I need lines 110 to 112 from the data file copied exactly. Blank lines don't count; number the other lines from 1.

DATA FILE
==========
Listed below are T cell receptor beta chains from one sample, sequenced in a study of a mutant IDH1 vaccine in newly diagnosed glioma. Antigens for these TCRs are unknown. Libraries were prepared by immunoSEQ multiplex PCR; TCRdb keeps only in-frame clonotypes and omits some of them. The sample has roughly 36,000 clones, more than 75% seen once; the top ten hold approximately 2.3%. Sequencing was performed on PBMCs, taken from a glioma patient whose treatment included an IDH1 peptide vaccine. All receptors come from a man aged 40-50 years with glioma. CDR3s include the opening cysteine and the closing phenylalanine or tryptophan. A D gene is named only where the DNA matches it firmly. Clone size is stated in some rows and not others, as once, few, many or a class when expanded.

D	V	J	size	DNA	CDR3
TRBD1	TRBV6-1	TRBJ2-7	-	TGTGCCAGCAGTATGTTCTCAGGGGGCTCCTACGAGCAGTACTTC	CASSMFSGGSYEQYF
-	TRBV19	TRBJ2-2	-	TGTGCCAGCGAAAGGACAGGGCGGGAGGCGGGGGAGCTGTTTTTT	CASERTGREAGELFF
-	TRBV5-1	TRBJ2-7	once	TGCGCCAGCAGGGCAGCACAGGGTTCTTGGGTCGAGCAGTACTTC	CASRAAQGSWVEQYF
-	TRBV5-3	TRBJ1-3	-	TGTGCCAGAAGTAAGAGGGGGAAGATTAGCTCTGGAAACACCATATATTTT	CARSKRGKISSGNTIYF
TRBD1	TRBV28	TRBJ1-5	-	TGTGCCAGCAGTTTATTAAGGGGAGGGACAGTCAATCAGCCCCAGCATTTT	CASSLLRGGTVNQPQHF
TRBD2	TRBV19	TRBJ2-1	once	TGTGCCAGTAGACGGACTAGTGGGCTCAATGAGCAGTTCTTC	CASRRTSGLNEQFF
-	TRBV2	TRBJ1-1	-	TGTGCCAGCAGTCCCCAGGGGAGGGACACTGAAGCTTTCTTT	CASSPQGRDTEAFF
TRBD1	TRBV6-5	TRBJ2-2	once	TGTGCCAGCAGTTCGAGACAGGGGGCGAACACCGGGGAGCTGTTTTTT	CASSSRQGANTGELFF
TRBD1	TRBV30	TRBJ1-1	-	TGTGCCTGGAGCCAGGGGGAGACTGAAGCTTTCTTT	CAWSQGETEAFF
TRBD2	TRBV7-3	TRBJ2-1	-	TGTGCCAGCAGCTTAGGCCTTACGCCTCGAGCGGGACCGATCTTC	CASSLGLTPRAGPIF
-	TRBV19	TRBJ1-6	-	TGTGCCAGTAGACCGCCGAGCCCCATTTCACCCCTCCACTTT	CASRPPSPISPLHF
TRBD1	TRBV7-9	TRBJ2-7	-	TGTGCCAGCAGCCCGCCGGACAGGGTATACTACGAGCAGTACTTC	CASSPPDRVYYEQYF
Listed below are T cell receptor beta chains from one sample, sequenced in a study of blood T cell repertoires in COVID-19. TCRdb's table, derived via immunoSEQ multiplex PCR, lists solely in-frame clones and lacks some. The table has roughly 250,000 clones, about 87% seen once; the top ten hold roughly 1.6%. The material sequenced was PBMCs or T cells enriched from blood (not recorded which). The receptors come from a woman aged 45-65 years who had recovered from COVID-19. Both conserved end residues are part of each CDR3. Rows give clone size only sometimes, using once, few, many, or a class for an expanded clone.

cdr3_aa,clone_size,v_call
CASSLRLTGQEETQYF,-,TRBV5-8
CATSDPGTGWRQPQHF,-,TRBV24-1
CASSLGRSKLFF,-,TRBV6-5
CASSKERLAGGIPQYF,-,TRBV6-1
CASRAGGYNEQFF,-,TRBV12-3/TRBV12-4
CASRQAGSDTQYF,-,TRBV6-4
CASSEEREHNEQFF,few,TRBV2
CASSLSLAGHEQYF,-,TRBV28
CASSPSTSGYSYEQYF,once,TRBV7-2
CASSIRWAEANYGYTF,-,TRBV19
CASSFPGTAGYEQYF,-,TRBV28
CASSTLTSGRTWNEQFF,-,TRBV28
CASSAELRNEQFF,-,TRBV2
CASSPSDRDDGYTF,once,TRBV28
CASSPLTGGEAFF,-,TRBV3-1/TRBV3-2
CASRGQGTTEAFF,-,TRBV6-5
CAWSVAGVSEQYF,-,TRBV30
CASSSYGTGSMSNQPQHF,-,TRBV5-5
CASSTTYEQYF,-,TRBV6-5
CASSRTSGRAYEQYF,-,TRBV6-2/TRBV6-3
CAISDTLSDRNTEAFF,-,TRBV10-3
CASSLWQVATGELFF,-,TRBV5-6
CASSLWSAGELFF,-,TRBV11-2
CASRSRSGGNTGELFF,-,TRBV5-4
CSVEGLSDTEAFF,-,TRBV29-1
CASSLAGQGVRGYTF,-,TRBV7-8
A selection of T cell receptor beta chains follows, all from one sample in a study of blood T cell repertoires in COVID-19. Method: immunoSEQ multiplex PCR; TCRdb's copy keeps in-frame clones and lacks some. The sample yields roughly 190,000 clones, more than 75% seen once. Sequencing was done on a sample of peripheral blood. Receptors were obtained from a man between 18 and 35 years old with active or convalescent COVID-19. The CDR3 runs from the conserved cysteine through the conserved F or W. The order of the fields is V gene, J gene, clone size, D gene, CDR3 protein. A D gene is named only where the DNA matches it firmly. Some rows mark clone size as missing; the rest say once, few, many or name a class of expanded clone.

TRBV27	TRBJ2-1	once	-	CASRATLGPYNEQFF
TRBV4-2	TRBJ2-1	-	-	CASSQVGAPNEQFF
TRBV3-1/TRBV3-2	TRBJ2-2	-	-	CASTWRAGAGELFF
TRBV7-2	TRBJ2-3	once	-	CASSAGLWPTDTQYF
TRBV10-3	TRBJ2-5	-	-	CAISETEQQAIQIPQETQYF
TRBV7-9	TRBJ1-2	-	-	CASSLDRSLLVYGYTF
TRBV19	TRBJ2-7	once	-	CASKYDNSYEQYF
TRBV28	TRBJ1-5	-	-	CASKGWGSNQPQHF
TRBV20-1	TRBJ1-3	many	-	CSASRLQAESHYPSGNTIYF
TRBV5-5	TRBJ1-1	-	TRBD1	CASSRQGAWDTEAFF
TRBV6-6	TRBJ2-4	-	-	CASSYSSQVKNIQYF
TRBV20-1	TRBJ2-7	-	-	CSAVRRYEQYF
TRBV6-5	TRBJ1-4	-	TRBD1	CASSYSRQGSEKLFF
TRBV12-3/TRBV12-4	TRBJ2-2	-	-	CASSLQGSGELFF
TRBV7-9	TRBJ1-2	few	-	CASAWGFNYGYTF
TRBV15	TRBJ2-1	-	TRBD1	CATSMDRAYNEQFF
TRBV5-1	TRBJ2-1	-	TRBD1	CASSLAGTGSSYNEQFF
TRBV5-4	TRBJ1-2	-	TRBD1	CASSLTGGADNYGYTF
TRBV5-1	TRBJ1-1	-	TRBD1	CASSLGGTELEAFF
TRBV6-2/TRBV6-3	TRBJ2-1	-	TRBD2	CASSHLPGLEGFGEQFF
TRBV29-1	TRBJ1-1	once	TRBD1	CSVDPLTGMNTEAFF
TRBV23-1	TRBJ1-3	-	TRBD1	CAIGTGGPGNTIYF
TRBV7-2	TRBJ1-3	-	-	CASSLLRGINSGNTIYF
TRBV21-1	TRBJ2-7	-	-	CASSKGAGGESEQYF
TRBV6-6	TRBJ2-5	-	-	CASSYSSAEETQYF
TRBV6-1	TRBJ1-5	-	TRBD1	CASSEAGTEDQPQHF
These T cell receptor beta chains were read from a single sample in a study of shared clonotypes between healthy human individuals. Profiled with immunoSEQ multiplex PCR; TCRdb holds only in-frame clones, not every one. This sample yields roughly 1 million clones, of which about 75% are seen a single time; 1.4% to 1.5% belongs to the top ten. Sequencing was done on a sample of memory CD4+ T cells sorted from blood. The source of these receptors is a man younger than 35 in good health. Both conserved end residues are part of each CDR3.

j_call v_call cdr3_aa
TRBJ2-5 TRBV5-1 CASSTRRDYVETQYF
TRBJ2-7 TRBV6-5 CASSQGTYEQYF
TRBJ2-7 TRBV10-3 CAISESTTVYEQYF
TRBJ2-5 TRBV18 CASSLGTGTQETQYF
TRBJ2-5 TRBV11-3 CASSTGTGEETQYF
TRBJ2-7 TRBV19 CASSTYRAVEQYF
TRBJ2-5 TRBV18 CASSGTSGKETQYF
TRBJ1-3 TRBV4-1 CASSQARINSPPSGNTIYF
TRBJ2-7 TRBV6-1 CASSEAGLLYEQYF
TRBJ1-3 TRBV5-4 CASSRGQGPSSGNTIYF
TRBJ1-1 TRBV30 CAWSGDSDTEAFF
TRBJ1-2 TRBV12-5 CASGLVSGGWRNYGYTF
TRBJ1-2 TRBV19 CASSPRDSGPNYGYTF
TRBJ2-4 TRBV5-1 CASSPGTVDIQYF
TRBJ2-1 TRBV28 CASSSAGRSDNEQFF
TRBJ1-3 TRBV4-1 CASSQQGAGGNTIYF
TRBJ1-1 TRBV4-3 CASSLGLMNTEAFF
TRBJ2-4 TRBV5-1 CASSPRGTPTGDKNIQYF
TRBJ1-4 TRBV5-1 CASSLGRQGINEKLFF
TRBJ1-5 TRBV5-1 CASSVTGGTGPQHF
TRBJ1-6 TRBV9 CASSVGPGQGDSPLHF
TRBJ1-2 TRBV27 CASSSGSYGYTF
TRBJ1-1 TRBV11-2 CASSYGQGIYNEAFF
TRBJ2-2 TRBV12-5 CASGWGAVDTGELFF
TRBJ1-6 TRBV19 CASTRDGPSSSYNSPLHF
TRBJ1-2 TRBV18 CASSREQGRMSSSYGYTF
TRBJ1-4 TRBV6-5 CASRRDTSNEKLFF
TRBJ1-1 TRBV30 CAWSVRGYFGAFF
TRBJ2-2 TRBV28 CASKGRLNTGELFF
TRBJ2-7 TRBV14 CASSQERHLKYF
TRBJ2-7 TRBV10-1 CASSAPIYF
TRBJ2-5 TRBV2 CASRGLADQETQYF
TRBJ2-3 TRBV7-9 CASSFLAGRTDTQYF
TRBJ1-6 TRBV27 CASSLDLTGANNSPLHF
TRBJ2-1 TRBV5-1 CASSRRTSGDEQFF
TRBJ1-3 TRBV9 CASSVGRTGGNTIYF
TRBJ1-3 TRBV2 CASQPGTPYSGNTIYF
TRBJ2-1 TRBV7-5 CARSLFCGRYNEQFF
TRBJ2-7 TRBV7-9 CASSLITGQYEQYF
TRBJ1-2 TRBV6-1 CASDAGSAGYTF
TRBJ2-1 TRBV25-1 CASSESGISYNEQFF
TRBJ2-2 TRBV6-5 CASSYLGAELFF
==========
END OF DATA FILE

TRBJ2-7 TRBV7-9 CASSLITGQYEQYF
TRBJ1-2 TRBV6-1 CASDAGSAGYTF
TRBJ2-1 TRBV25-1 CASSESGISYNEQFF